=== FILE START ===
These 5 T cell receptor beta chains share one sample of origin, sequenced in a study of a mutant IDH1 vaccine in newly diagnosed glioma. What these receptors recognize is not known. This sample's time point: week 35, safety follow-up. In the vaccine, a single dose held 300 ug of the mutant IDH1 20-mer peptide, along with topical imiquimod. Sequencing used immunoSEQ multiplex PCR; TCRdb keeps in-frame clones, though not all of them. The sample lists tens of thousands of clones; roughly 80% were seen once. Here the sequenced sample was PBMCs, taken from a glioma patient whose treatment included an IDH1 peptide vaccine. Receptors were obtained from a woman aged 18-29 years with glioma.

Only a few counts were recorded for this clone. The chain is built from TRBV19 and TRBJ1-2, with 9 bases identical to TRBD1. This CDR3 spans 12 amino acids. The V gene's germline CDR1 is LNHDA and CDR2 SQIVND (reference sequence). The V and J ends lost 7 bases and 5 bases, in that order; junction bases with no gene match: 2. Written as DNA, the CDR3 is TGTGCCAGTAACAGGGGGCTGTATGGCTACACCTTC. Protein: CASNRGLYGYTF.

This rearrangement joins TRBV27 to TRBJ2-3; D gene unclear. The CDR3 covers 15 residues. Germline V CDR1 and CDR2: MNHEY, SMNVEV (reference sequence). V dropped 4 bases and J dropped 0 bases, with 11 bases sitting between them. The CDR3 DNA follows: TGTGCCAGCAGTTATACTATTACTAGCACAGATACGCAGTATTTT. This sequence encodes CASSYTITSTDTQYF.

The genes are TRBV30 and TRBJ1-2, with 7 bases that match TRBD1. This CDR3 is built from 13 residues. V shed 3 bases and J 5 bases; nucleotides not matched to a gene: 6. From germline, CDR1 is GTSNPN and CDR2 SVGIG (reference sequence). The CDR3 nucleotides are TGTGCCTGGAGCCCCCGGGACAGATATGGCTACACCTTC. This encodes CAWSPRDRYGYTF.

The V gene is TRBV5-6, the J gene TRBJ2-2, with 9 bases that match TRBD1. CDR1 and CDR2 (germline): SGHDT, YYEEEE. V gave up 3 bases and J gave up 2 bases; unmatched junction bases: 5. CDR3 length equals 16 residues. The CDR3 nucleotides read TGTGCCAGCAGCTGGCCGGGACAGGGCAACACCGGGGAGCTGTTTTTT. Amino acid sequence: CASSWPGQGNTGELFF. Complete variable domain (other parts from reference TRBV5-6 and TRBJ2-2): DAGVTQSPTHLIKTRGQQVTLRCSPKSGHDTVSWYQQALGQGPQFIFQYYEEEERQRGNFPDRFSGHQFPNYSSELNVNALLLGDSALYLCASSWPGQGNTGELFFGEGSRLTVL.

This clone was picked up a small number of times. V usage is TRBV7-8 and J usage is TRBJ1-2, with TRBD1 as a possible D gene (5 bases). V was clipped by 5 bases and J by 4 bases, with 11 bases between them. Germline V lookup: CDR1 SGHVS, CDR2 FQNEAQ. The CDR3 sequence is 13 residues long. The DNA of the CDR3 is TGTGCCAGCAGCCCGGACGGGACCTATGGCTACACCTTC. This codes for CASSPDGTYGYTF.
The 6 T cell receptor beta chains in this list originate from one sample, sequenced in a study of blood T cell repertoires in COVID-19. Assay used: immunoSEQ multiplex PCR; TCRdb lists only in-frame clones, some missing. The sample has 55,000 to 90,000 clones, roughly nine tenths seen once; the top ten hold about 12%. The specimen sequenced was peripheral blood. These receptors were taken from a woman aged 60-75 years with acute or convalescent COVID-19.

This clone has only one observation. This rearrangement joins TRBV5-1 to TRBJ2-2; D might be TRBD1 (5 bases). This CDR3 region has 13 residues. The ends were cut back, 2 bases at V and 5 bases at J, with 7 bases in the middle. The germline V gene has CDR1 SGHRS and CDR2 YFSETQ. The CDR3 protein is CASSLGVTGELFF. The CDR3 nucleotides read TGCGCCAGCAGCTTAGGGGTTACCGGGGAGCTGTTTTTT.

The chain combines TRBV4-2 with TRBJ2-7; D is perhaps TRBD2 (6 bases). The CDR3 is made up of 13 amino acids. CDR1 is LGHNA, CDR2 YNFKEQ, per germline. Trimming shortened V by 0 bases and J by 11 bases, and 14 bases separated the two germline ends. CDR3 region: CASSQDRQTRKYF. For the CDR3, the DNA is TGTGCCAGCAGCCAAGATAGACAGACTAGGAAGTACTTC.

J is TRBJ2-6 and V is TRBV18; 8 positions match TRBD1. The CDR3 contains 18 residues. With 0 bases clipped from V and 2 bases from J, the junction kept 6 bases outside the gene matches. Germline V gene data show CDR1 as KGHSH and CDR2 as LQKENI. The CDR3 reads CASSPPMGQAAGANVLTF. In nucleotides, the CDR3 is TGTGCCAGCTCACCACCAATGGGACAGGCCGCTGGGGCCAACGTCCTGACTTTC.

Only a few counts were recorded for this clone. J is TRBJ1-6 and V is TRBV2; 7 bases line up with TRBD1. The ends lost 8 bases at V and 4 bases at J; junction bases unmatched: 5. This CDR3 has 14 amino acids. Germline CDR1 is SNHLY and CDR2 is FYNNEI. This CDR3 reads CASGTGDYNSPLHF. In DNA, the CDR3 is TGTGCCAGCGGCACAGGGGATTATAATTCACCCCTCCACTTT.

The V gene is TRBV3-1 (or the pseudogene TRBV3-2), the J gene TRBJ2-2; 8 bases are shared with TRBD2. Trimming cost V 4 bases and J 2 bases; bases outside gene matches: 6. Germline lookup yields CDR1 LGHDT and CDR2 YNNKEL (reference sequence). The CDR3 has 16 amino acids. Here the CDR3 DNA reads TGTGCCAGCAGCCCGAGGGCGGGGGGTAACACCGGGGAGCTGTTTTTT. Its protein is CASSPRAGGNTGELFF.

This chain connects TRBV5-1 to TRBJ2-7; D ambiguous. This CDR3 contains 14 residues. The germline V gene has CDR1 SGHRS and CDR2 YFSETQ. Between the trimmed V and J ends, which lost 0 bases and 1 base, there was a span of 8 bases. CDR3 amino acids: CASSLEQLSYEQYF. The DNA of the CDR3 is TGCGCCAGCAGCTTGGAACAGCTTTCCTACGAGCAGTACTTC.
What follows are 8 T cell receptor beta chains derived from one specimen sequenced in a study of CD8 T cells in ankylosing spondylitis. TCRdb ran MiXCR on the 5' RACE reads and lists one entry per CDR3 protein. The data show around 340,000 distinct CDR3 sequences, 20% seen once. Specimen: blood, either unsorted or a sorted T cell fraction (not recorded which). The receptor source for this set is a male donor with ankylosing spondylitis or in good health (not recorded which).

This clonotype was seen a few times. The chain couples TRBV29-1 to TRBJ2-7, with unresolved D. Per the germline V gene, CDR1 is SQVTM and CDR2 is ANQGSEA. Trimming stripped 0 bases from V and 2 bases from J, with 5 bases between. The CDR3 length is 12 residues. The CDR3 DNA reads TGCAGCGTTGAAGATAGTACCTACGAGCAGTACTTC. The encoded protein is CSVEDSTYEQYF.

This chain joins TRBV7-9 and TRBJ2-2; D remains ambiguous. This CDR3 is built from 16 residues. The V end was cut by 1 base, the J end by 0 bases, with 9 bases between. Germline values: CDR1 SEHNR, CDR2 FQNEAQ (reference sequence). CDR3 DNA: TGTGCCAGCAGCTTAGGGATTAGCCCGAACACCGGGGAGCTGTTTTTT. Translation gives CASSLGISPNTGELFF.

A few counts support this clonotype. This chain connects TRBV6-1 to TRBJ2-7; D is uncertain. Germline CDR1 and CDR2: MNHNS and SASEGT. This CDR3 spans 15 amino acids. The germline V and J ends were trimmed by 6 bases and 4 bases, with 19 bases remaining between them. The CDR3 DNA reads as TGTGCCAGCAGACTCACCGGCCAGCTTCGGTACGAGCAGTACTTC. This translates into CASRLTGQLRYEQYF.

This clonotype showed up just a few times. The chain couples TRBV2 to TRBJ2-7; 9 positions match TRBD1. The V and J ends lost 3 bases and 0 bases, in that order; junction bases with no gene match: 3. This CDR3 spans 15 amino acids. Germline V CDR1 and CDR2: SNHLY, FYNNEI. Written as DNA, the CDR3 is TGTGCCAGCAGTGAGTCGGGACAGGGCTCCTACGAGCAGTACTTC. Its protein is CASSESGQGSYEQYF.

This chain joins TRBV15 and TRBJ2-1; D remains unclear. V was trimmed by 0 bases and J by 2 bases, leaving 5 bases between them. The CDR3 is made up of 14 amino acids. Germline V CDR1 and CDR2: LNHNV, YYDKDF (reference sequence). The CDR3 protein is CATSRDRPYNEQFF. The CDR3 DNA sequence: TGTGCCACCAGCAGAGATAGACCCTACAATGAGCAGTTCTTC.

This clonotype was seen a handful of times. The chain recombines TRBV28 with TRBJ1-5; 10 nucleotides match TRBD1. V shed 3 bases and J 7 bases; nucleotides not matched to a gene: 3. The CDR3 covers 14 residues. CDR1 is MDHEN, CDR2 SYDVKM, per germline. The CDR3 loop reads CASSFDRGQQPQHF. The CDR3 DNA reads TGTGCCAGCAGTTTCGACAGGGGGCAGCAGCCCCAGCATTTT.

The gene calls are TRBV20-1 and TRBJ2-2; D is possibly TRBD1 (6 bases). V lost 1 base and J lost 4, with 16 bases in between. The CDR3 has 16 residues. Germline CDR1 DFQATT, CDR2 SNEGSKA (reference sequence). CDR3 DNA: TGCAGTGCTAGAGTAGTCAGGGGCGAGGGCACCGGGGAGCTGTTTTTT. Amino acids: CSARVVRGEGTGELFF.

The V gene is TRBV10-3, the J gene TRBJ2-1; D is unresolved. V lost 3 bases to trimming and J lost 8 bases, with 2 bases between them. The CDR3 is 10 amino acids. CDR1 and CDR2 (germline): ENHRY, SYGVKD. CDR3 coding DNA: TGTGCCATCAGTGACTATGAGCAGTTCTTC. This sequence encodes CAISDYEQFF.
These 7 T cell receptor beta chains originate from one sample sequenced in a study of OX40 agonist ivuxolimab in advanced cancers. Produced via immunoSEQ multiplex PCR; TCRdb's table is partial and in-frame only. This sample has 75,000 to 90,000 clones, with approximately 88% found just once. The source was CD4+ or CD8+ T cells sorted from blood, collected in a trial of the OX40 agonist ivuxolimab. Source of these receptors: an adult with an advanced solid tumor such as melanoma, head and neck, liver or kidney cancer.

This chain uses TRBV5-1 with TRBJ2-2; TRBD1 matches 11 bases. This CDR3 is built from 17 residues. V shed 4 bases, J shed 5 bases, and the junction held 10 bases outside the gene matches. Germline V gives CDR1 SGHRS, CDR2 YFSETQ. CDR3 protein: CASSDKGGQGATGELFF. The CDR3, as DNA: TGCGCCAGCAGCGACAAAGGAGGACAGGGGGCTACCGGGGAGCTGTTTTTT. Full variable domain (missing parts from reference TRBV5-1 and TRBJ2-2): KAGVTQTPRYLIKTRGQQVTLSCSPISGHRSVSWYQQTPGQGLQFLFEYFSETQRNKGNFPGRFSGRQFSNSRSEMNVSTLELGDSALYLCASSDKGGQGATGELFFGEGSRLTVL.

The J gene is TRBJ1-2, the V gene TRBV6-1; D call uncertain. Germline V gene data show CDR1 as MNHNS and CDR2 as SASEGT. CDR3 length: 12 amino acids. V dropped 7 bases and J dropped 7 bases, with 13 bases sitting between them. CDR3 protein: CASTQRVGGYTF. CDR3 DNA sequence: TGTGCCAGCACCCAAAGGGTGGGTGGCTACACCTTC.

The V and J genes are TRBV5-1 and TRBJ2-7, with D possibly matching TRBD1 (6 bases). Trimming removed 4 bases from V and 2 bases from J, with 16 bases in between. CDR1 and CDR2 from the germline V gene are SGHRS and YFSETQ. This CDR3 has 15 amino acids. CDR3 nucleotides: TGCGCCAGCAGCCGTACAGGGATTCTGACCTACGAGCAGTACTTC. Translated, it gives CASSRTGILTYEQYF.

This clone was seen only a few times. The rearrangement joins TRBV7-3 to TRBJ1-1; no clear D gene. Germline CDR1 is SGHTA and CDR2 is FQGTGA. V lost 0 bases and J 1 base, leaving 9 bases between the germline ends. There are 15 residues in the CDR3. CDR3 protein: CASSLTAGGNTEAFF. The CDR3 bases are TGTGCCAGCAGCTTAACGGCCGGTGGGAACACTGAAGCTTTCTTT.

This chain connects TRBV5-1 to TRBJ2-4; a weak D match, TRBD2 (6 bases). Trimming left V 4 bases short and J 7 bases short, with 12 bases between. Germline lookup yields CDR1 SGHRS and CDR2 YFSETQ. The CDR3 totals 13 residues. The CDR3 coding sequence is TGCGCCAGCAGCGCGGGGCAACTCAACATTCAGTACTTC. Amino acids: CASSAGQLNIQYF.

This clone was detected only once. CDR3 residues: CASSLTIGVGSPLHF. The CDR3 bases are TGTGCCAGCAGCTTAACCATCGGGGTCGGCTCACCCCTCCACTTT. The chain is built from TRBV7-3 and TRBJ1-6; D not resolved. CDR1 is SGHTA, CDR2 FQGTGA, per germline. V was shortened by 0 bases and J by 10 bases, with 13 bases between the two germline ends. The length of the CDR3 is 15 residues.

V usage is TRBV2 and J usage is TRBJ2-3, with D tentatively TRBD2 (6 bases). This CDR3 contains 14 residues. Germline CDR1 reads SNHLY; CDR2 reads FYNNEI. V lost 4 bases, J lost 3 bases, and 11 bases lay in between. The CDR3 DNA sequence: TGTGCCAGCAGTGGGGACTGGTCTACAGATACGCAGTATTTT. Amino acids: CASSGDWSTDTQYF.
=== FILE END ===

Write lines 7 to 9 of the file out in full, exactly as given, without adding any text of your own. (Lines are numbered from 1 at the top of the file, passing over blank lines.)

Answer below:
The 6 T cell receptor beta chains in this list originate from one sample, sequenced in a study of blood T cell repertoires in COVID-19. Assay used: immunoSEQ multiplex PCR; TCRdb lists only in-frame clones, some missing. The sample has 55,000 to 90,000 clones, roughly nine tenths seen once; the top ten hold about 12%. The specimen sequenced was peripheral blood. These receptors were taken from a woman aged 60-75 years with acute or convalescent COVID-19.

This clone has only one observation. This rearrangement joins TRBV5-1 to TRBJ2-2; D might be TRBD1 (5 bases). This CDR3 region has 13 residues. The ends were cut back, 2 bases at V and 5 bases at J, with 7 bases in the middle. The germline V gene has CDR1 SGHRS and CDR2 YFSETQ. The CDR3 protein is CASSLGVTGELFF. The CDR3 nucleotides read TGCGCCAGCAGCTTAGGGGTTACCGGGGAGCTGTTTTTT.

The chain combines TRBV4-2 with TRBJ2-7; D is perhaps TRBD2 (6 bases). The CDR3 is made up of 13 amino acids. CDR1 is LGHNA, CDR2 YNFKEQ, per germline. Trimming shortened V by 0 bases and J by 11 bases, and 14 bases separated the two germline ends. CDR3 region: CASSQDRQTRKYF. For the CDR3, the DNA is TGTGCCAGCAGCCAAGATAGACAGACTAGGAAGTACTTC.